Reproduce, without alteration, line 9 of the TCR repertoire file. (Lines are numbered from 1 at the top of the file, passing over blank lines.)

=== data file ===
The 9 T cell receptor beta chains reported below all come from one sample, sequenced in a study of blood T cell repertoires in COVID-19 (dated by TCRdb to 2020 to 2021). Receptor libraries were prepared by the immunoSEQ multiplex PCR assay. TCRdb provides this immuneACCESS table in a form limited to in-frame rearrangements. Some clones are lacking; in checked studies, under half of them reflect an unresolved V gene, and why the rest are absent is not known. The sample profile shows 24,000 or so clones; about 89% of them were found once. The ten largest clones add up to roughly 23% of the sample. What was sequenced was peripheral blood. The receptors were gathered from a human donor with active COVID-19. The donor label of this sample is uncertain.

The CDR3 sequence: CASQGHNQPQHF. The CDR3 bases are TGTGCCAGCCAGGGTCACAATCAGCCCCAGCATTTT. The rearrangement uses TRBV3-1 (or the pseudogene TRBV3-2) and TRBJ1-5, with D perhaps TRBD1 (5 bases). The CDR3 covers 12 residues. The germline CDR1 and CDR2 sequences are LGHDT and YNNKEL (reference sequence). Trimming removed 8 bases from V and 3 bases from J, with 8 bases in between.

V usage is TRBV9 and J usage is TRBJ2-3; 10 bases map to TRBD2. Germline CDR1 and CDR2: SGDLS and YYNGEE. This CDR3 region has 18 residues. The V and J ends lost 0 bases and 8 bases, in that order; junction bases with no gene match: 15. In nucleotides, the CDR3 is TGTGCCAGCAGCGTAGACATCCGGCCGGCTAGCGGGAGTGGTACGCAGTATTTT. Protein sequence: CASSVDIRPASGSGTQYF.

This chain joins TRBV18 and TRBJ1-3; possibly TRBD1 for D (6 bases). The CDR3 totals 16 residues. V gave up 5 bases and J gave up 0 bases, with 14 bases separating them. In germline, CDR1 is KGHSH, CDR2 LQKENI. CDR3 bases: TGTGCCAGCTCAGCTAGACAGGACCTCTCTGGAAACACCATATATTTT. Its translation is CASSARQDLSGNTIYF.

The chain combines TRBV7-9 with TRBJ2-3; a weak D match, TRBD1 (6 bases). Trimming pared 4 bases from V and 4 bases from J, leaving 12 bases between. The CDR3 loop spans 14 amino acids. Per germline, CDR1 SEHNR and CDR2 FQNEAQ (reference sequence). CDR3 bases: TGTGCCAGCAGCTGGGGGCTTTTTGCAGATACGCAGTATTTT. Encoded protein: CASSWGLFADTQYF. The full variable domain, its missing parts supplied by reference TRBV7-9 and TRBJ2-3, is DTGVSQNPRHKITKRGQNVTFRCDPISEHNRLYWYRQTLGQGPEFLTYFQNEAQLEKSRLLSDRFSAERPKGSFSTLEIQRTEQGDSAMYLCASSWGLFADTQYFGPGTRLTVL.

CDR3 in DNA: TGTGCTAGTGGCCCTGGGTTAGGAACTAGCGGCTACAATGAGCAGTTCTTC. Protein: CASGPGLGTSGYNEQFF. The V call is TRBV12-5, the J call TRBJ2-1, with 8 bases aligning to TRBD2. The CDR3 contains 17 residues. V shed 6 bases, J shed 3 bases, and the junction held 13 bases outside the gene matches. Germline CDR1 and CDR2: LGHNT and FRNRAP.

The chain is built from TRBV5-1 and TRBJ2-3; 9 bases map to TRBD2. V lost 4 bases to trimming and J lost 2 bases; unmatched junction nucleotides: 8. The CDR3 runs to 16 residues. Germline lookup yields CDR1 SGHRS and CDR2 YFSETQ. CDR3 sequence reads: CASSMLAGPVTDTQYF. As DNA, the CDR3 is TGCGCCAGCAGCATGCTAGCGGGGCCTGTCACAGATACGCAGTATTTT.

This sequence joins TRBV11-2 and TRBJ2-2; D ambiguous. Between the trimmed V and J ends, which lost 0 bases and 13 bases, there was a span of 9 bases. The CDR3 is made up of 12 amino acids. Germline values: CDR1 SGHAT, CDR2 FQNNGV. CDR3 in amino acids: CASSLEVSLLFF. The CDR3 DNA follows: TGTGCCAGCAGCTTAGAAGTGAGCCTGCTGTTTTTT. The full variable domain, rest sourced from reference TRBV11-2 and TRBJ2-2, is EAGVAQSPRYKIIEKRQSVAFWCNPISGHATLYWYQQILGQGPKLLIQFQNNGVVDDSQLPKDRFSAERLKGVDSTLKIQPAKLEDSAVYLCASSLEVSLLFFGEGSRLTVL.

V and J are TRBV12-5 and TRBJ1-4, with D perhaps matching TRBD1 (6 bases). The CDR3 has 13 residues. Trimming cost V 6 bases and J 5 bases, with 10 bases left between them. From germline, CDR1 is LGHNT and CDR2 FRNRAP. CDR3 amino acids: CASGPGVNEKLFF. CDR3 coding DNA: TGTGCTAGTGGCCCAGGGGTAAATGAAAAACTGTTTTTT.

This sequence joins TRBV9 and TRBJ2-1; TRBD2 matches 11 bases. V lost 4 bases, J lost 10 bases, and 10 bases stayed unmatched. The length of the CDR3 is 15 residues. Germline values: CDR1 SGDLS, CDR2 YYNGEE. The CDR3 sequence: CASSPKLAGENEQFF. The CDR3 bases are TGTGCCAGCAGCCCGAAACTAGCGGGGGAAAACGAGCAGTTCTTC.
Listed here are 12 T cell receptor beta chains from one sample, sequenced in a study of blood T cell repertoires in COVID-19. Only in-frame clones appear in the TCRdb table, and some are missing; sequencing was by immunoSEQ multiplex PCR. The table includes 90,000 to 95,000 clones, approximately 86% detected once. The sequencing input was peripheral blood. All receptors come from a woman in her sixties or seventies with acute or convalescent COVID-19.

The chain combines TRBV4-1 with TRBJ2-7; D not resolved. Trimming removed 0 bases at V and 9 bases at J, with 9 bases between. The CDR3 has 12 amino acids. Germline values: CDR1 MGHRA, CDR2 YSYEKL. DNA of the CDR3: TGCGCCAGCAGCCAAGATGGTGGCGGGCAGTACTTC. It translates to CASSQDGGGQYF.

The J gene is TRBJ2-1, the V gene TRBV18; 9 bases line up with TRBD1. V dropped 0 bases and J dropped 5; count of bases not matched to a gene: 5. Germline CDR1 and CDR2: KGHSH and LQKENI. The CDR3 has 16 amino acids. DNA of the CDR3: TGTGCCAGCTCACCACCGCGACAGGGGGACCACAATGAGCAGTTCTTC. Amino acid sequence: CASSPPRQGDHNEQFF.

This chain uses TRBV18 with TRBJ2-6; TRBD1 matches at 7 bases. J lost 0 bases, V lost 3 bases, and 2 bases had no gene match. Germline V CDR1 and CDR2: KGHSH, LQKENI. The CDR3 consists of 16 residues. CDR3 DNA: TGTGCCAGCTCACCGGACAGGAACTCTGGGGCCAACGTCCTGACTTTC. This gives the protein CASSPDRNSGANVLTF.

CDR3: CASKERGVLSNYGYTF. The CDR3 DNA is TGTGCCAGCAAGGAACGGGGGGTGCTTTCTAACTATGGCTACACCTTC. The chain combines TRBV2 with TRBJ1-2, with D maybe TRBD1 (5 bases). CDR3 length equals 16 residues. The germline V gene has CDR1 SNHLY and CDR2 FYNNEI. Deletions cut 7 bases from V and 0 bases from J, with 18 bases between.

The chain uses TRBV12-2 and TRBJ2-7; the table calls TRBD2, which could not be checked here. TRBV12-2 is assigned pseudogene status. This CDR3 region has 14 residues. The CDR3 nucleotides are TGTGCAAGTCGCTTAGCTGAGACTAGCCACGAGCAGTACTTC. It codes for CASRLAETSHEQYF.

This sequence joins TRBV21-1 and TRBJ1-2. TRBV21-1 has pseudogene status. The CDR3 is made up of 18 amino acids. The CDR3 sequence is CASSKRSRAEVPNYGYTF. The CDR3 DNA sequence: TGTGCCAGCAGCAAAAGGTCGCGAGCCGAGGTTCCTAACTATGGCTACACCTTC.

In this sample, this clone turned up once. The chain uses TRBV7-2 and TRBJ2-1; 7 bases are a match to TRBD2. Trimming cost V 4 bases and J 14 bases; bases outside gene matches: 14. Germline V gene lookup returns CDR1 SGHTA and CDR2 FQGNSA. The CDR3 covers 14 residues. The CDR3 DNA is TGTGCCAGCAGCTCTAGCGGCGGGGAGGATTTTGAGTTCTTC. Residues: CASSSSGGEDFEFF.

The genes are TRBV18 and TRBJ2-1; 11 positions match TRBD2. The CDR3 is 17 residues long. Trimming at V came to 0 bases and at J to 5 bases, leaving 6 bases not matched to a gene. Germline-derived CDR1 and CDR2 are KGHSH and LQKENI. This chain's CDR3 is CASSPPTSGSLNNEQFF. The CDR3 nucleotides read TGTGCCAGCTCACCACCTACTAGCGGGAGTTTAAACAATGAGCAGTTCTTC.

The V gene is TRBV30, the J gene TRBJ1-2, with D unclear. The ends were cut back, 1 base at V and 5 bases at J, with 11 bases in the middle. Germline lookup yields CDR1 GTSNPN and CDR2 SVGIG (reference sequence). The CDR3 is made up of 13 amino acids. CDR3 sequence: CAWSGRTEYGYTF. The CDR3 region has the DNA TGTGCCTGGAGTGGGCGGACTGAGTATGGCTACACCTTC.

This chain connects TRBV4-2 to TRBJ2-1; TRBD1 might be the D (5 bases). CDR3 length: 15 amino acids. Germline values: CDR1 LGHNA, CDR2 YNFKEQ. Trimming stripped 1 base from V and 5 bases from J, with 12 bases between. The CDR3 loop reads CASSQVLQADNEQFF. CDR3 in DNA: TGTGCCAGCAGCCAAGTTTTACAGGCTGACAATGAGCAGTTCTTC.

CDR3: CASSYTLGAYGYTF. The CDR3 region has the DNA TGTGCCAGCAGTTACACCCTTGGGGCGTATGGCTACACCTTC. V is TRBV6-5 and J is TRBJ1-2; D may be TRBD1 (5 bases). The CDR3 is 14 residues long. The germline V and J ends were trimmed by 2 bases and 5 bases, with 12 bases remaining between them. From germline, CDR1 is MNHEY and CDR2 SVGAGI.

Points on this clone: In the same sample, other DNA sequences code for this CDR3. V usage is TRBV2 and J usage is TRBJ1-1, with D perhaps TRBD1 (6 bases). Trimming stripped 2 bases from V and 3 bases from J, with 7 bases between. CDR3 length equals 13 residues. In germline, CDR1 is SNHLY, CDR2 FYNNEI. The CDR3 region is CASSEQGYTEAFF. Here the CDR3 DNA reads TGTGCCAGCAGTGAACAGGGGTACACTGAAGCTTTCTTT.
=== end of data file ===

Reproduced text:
V and J are TRBV12-5 and TRBJ1-4, with D perhaps matching TRBD1 (6 bases). The CDR3 has 13 residues. Trimming cost V 6 bases and J 5 bases, with 10 bases left between them. From germline, CDR1 is LGHNT and CDR2 FRNRAP. CDR3 amino acids: CASGPGVNEKLFF. CDR3 coding DNA: TGTGCTAGTGGCCCAGGGGTAAATGAAAAACTGTTTTTT.